To our readers,
The first time I saw the blue cow, I remember thinking, "It's a toy?"
A few years back, Director of Communications Adam Calaway and I were discussing how to generate interest in our booth at the upcoming National Cattlemen's Beef Association (NCBA) conference. He placed a fist-sized, resin figurine on my desk and said, "This is how."
He explained that the blue cow (the deep navy color represents the Noble Research Institute and the cow signifies the agriculture industry) would be hidden around the conference hall and people could return her to earn a prize.
I had my doubts, but I trust my people and their expertise. So, the blue cow was given the green light. Fast forward a few months, and I stood in the middle of our booth at NCBA watching an endless stream of people pour in, clutching their blue cows and praising the concept.
This year we marked our 70th anniversary, and again the blue cow served as a cornerstone of our online celebration. A herd of almost 1,000 cows moseyed around the world as employees and friends of the Noble Research Institute carried their blue cows while traveling. (We only lost a few to those cattle-rustling TSA agents.)
Soon, hundreds of photos began pouring into our Facebook page, including some celebrities, athletes and national politicians who took time out of their schedules to snap a photo with her.
To date, the blue cow has traveled to 33 states in the United States, 13 countries and six of seven continents. She's gone scuba diving, had an MRI and attended multiple universities. She's stood on the corner in Winslow, Arizona (what a fine sight to see), mooed with Mozart at the Sydney Opera House and evolved into something even greater at the Galapagos Islands.
In July, thanks to her creator Shane Porter, principal investigator Elison Blancaflor, Ph.D., and our friends at NASA, the blue cow made a historic trek to the International Space Station, where she circled the planet 631 times.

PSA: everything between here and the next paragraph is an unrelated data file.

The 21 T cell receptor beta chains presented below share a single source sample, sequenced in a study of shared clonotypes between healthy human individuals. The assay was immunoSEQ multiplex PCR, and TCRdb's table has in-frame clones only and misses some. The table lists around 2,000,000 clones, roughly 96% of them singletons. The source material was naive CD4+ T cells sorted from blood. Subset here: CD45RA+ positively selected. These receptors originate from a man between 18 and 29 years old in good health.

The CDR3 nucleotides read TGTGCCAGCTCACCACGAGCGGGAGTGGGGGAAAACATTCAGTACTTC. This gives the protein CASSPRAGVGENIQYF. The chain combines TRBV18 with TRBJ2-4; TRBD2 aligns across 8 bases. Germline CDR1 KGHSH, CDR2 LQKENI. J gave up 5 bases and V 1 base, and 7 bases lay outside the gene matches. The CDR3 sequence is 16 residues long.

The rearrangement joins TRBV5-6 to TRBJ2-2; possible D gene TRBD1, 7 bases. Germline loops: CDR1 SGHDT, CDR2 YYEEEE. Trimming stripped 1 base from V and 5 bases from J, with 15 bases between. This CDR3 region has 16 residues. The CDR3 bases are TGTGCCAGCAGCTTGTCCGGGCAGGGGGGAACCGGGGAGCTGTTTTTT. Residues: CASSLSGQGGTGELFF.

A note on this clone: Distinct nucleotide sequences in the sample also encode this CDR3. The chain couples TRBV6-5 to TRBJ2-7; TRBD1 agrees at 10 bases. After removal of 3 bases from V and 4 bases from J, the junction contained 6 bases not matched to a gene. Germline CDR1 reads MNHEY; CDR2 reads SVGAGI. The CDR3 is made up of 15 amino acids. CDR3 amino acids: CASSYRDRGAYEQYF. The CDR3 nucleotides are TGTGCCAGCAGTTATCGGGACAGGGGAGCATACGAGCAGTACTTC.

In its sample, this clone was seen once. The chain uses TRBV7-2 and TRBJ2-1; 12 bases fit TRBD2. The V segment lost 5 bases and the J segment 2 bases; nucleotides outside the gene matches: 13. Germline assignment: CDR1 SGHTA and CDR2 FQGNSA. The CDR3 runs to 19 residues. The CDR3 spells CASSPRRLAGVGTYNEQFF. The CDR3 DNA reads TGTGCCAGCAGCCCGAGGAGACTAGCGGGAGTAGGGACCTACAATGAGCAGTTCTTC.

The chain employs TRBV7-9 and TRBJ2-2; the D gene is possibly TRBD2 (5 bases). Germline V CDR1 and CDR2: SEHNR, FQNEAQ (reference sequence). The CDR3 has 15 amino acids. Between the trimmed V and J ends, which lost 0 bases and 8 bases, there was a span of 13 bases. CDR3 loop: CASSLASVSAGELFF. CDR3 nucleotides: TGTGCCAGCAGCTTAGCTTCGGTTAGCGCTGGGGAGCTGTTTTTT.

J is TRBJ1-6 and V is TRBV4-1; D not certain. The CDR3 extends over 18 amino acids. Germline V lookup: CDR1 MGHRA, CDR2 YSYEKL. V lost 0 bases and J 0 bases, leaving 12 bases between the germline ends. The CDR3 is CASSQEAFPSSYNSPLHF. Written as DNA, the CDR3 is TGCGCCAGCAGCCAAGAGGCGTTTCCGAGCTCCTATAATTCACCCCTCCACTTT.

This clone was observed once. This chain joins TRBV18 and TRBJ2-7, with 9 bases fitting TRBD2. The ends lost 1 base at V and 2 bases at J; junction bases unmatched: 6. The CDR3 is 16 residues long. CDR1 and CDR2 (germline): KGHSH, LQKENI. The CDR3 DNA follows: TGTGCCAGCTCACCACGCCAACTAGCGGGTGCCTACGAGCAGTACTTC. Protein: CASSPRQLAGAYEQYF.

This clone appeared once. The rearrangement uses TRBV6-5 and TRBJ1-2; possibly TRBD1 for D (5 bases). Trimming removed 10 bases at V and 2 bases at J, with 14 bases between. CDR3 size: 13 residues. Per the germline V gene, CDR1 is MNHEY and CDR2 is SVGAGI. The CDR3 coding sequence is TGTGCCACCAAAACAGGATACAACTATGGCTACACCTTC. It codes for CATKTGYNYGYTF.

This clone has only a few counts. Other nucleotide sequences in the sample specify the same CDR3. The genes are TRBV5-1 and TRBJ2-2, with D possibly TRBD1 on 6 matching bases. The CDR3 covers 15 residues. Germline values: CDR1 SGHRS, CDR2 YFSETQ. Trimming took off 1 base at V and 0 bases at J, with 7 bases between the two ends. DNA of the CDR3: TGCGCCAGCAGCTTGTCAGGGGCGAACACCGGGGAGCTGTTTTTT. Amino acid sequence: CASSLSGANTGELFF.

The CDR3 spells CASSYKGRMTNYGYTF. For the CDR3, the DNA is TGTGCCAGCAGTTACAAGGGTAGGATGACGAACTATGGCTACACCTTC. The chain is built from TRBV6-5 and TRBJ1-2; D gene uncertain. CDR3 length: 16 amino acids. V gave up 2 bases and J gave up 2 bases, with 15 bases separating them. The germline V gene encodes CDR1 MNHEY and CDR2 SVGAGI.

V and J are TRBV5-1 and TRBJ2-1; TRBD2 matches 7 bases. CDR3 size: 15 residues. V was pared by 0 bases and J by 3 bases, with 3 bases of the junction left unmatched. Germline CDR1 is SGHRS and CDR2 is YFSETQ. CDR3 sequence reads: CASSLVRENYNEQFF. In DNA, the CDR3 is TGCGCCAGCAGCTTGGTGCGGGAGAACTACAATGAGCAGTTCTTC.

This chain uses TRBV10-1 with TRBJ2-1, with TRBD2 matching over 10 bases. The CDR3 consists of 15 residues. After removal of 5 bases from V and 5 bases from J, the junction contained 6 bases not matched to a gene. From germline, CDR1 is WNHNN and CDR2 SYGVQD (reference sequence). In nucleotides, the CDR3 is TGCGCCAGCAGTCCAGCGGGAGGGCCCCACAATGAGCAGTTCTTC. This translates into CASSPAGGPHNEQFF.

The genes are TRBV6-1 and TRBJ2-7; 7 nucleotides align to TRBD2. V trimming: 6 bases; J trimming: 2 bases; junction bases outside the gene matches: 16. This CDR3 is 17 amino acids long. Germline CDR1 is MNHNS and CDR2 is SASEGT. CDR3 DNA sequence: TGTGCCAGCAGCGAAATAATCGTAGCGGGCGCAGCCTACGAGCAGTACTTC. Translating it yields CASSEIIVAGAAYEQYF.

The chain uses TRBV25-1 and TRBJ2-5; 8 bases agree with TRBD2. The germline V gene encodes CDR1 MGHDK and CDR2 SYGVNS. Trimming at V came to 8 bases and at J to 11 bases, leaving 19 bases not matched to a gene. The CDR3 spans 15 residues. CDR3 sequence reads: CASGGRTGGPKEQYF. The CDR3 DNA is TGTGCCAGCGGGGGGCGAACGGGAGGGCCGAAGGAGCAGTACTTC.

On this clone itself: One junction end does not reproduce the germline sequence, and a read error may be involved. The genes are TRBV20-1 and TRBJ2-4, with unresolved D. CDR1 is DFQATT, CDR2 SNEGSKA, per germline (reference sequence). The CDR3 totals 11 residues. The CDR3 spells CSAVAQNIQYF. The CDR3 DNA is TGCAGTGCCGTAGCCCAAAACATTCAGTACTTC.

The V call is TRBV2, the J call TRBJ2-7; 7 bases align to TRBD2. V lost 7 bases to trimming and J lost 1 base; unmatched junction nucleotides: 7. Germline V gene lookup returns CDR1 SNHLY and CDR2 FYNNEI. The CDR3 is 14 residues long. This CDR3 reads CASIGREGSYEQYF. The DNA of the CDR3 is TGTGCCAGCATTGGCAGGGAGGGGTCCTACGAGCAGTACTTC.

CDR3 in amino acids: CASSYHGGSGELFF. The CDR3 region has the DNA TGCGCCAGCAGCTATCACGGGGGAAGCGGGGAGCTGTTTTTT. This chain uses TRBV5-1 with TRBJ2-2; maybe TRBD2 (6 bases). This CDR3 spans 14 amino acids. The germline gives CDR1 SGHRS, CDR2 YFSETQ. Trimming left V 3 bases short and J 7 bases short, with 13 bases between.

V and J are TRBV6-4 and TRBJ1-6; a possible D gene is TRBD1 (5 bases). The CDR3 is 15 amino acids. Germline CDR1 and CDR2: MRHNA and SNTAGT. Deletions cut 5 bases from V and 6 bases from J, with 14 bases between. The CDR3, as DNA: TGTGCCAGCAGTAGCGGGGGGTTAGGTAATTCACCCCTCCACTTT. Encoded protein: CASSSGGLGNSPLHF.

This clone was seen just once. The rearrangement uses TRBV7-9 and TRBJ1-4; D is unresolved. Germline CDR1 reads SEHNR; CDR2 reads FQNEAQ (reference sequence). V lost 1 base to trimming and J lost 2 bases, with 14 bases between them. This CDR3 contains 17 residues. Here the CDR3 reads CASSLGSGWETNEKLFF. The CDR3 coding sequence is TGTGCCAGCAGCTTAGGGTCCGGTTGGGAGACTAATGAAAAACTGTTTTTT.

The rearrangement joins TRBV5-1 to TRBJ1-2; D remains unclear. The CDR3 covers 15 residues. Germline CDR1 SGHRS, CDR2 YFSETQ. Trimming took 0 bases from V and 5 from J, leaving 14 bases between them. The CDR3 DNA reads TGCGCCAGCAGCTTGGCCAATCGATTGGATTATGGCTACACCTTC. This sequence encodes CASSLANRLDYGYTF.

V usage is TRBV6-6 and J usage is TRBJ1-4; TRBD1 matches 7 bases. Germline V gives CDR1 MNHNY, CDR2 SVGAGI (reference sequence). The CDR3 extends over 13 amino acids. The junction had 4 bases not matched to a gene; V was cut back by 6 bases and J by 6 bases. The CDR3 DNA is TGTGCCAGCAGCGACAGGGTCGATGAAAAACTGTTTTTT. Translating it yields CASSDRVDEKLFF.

The overwhelming response to the blue cow is more than just a gimmicky social media phenomenon. The blue cow underscores people's participation in community, their connection to the Noble Research Institute and in a larger sense their bond to agriculture. We are blessed to work in one of the few industries that impacts every single life on the planet. It's fundamental. It's commonality. It's life.
At its core, agriculture should be a rallying point from which we can all find agreement and unity. However, there are countless naysayers nibbling on the edges of our sector, attempting to cause discord by focusing on problems and not joining the search for solutions.
But founder Lloyd Noble addressed them in 1948: "I am convinced that these sirens who have been playing the dirge of despair have proved that their own minds are static, that the only degree to which we have reached the end of the road of opportunity is the degree to which we have exhausted the imaginative capacity of the human mind. If we can stir people's imagination as to the potentialities of the soil when conserved and built up, then the knowledge they would naturally acquire (would increase) confidence in themselves. As it is only when people have confidence or faith that they fight their greatest battles."
Lloyd Noble set a course for the Noble Research Institute, a grand vision dedicated to the singular cause of advancing agriculture. He knew that once this idea left his hands, the organization would change and grow, being shaped by each generation.
Today's employees understand our role. We serve as stewards of this great legacy for just a few moments in time. We did not see the beginning nor will we fully understand the fruits of our labors. But we know we are a part of something greater because we are a part of agriculture.
Sometimes we forget the profound nature of that calling and then something reminds us something like a little blue cow that has traveled around the world and into the stars spreading a simple message that we are a part of agriculture.
Not bad for a toy.